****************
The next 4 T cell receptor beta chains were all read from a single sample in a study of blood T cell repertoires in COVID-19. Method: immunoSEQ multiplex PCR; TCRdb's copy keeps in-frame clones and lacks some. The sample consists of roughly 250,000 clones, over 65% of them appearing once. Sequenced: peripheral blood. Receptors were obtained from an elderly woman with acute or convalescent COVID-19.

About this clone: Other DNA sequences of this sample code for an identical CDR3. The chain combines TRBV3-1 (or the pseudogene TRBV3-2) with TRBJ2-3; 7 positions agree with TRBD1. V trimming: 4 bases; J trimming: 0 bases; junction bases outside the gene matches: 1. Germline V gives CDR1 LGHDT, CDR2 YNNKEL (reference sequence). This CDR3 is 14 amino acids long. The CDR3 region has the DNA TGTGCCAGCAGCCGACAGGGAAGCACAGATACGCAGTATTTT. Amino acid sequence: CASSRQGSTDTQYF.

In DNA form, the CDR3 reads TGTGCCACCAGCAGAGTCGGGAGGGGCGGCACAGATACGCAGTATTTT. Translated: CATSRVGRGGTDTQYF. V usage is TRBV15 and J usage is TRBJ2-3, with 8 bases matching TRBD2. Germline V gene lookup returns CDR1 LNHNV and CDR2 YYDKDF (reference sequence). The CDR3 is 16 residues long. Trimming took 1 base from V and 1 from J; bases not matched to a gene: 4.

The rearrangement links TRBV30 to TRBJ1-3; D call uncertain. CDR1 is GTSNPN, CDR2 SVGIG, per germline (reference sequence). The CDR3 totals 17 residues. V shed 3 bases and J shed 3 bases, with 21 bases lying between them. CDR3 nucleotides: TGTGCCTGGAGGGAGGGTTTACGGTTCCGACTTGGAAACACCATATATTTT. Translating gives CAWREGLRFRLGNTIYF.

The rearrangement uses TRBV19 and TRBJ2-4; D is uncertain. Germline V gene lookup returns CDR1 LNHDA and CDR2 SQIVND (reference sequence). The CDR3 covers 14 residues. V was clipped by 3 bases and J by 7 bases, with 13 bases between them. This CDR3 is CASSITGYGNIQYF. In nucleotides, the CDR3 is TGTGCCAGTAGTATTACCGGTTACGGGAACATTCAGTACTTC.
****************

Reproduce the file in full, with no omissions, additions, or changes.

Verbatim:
The next 4 T cell receptor beta chains were all read from a single sample in a study of blood T cell repertoires in COVID-19. Method: immunoSEQ multiplex PCR; TCRdb's copy keeps in-frame clones and lacks some. The sample consists of roughly 250,000 clones, over 65% of them appearing once. Sequenced: peripheral blood. Receptors were obtained from an elderly woman with acute or convalescent COVID-19.

About this clone: Other DNA sequences of this sample code for an identical CDR3. The chain combines TRBV3-1 (or the pseudogene TRBV3-2) with TRBJ2-3; 7 positions agree with TRBD1. V trimming: 4 bases; J trimming: 0 bases; junction bases outside the gene matches: 1. Germline V gives CDR1 LGHDT, CDR2 YNNKEL (reference sequence). This CDR3 is 14 amino acids long. The CDR3 region has the DNA TGTGCCAGCAGCCGACAGGGAAGCACAGATACGCAGTATTTT. Amino acid sequence: CASSRQGSTDTQYF.

In DNA form, the CDR3 reads TGTGCCACCAGCAGAGTCGGGAGGGGCGGCACAGATACGCAGTATTTT. Translated: CATSRVGRGGTDTQYF. V usage is TRBV15 and J usage is TRBJ2-3, with 8 bases matching TRBD2. Germline V gene lookup returns CDR1 LNHNV and CDR2 YYDKDF (reference sequence). The CDR3 is 16 residues long. Trimming took 1 base from V and 1 from J; bases not matched to a gene: 4.

The rearrangement links TRBV30 to TRBJ1-3; D call uncertain. CDR1 is GTSNPN, CDR2 SVGIG, per germline (reference sequence). The CDR3 totals 17 residues. V shed 3 bases and J shed 3 bases, with 21 bases lying between them. CDR3 nucleotides: TGTGCCTGGAGGGAGGGTTTACGGTTCCGACTTGGAAACACCATATATTTT. Translating gives CAWREGLRFRLGNTIYF.

The rearrangement uses TRBV19 and TRBJ2-4; D is uncertain. Germline V gene lookup returns CDR1 LNHDA and CDR2 SQIVND (reference sequence). The CDR3 covers 14 residues. V was clipped by 3 bases and J by 7 bases, with 13 bases between them. This CDR3 is CASSITGYGNIQYF. In nucleotides, the CDR3 is TGTGCCAGTAGTATTACCGGTTACGGGAACATTCAGTACTTC.